In Chapter 5 of “Corona Crime”, the ultimate post-coronavirus sci-fi thriller, we learn that the number of victims about to die at the Hughes Procreation Center in Santa Monica is ten thousand, two hundred and eighty-five.
Last year I published the first few chapters of my new novel CORONA CRIME. They included Chapter 1 “Jake Moonrath sets off to re-possess a stolen lifetime“; Chapter 2 – “Extreme Suffering“; Chapter 3 – “Your cup of tea“; and Chapter 4 – “The Pope Himself uses Coronatime“.
In Corona Crime Chapter 5, enforcement agent Jake Moonrath searches a house in Beverley Hills for illicit contraband – unaware that a far greater crime is about to take place a few miles down the road in Santa Monica.
Do let me know if you are enjoying Corona Crime. All feedback welcome!
“Corona Crime” Chapter 5
In the years preceding the Pax Vobiscum massacre, the Vatican had been mute on the morality of Coronatime. The Pope was 124 when he died, forty-eight hours after the end of the siege.
A Brief History of Coronatime (Hope Deadman et al, out of print)
Across the road from the Hughes Procreation Center, the blonde woman in the Feeding Frenzy summoned an audio connection on her bracelet and began to talk. The communications link thus established was, by dint of superior processing power, twenty billion times more secure than anything the US government’s security agencies were capable of decrypting. The organisation she worked for was not short of money; and what was left of the US government had just about given up trying.
‘I am ready,’ she said. ‘Time is noon.’
‘Good. From the latest tab data …’ the man hesitated for a moment. ‘We have ten thousand, two hundred and eighty-five people inside, excluding any infants born this morning or anyone deceased.’
A silence stretched.
‘Ten thousand about the minimum we need, actually,’ the woman said.
‘Yeah. Any problems?’
‘No problems. But it is a health facility, so it is data shielded. We cannot be sure if both Informals – Moonrath and Zipper – are inside.’
‘Right. Wait a few minutes, then go ahead at 12.17 precisely. Make it look random.’
The woman rang off. Then she paid four dollars and 66 cents for her medlar and loganberry high-energy yoghurt beverage, and went outside to watch.
Jake ran out of 137 South Clark to find a mobile contribution unit waiting in the street. Hurry. The medical officer, a corpulent man in an off-white apron, was watching a gladiator holo he’d set up on the roof of the cab.
‘Take receipt of ’Time-expired Jennifer, disabled felon bound for Anaheim Contribution Facility?’ Jake said.
‘What about Ardizzione?’ The medic winced as a miniature bear charged out from behind the hazard light and ripped the intestines from a handsome, sweat-streaked gladiator.
‘Suicide. Big mess.’
‘What the hell?’ The medic shook his head. ‘Is it on the Enforcement Channel?’
‘I guess so. Can’t make any sense of it.’
‘The CA won’t like that.’ The medic relaxed as a second gladiator in a studded leather G-string strode forward and transfixed the bear with a javelin. ‘Care to check the berths?’
‘What’s the rush?’ On the cab roof, two lions were emerging from a gate. ‘I’m taking in a good-looking bunch of kids today. Mostly for the Holiday.’
‘My friend’s wife is having a baby. In Santa Monica. He needs me there.’ And I need to talk to Ed about what the hell’s going on.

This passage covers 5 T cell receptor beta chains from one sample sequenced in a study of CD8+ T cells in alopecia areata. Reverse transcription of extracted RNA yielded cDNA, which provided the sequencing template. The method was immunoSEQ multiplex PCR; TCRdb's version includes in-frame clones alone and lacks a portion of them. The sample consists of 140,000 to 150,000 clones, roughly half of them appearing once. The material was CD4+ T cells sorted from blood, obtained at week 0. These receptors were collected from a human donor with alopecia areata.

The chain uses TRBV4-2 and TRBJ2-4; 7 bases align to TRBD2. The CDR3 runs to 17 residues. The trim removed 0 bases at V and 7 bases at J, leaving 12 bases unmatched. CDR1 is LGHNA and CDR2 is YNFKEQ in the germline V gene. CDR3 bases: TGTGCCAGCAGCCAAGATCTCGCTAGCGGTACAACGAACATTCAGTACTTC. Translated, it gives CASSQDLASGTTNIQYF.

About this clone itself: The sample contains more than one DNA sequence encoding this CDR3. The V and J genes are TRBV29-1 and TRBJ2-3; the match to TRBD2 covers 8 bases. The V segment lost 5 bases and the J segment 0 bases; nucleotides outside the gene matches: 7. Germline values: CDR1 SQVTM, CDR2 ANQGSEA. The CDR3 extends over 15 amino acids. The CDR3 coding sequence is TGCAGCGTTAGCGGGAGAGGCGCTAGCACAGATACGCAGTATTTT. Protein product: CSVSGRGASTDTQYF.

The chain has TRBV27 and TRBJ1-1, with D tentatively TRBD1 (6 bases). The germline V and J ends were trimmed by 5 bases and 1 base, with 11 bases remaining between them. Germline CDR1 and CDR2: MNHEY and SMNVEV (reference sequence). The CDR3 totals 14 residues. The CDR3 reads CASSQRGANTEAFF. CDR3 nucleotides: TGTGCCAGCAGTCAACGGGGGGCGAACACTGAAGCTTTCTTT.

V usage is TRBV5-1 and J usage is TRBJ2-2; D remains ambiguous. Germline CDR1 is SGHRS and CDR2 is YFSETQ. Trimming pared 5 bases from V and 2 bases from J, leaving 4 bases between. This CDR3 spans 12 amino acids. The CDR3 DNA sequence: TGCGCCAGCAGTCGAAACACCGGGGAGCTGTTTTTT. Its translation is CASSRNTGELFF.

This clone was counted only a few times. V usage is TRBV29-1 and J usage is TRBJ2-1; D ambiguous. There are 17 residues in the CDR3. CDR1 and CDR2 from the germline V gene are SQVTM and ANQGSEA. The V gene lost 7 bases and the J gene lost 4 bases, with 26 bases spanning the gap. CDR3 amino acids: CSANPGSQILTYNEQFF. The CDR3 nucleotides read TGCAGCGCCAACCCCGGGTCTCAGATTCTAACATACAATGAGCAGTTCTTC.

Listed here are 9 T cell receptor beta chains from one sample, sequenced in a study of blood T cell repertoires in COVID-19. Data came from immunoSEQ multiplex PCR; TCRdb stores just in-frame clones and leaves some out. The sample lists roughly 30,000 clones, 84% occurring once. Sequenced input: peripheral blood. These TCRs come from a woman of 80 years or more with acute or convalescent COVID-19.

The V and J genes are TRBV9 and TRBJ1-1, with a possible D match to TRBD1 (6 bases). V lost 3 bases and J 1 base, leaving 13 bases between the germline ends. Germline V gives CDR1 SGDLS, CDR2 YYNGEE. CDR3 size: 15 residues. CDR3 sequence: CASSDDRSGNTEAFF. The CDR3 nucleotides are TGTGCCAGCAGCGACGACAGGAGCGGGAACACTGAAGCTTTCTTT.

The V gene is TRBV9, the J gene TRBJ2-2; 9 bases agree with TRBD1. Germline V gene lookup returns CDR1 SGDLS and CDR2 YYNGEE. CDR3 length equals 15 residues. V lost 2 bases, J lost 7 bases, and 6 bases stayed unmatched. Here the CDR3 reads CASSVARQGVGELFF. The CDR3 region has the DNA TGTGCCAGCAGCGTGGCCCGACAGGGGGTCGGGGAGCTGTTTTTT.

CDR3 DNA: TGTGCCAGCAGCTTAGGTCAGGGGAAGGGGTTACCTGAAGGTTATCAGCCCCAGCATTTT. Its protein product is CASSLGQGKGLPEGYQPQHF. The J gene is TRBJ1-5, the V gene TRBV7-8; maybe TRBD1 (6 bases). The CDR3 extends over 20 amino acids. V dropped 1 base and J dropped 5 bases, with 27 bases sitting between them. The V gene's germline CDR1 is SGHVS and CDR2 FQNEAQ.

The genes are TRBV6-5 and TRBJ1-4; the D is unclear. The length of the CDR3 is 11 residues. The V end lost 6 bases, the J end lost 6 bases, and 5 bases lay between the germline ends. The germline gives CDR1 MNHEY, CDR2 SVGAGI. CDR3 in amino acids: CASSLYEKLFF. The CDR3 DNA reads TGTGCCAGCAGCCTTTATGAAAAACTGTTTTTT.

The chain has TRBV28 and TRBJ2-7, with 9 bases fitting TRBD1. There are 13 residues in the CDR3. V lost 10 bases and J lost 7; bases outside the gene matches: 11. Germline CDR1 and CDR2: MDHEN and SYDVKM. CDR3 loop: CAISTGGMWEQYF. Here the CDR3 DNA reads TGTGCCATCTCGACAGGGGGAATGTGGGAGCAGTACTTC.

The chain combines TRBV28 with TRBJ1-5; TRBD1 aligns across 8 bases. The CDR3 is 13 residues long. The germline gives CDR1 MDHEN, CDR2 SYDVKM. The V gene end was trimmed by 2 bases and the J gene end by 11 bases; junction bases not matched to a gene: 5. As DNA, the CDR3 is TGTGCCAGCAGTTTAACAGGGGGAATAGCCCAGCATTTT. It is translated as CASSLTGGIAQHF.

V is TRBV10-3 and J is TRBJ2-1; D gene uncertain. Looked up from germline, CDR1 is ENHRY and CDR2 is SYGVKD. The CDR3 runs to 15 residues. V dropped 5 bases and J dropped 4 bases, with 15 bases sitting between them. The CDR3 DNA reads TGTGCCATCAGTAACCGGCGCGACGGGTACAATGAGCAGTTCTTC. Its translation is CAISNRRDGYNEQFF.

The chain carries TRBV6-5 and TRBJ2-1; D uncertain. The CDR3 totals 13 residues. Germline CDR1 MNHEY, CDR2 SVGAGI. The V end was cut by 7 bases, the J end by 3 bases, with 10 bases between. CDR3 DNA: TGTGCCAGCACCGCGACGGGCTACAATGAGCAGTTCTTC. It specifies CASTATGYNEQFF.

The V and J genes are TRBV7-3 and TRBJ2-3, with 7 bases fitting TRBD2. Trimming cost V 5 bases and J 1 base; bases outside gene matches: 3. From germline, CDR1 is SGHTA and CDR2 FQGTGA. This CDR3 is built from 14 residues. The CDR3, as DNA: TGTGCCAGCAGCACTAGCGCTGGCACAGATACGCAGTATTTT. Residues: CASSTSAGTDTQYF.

‘At Hughes? You can be there in twenty minutes.’
‘But there’s something I have to do first.’
‘What’s that?’ The two lions were engaging with a Christian.
‘I have to check the house for evidence.’
‘The recovery team will be here soon. Leave it to them.’
‘I can’t. This is special evidence.’
‘Sure. Special evidence. So that means you’re late for your friend?’
‘Get the stiff, will you? Hurry.’
‘Hey. Take it easy.’ The medic shut down the holo and slouched towards the house. ‘Want to speed things up? Open the back.’
Jake threw open the contribution bay and peered inside. Big day in Beverly Hills: nearly every slot was filled with the body of a dormant teenager. As the medic had said, most would be on their way to the three years’ qualifying contribution that was the main source of income for the Central Authority. Others would have completed a spell inside, heading home to happy families and wild coming of age parties. Jake shook his head. Rich kids. They didn’t know what sacrifice was.
The medic, moving with infuriating slowness, carried the body of ’Time-expired Jennifer out of the house. Then he laid her on an empty berth in the contribution bay and tapped her for Coronatime. Jake watched in an agony of impatience. At last the truck pulled away down the street. If he left now, Jake might reach Ed and Abigail at Santa Monica only a few minutes late. But Franco had made that impossible.
If the Central Authority recovery team were to find what Jake believed was concealed inside, news would leak immediately. Jake could not let that happen.
The front door gaped open. Would Ed ever forgive him for showing up late? As a friend, Ed would be gutted. But as a fellow Informal, he would understand what Jake had to do.
Franco Ardizzione’s body lay motionless beside the bed. Jake transmitted the contents of Franco’s bracelet to the Home Security Bureau. The experts in Aspen would analyse every detail of the dead man’s credit, purchase and employment records, travel, communications and health. If they wanted, they could access his pulse, blood pressure, location and drug consumption record since the day was born. Soon they would know Franco better than the little man had ever known himself.
But Jake hadn’t come for Franco’s bracelet.
He checked the bedroom and the holo chamber, where he was distracted to find girl triplets from a historic romance weepy, undisturbed by the past hour’s events, still plotting their revenge on the cad who’d jilted all three of them while they’d been in lockdown for COVID-98. The hygiene area offered little scope for hiding anything; but the kitchen was a favourite place, packed with bulky electrical appliances. An inspection of an antique food processor revealed nothing untoward. The circuitry of the US-manufactured Dial-Eze smart cuisine terminal seemed no messier than usual, and the home laundry center had obviously not been shifted since the house was built.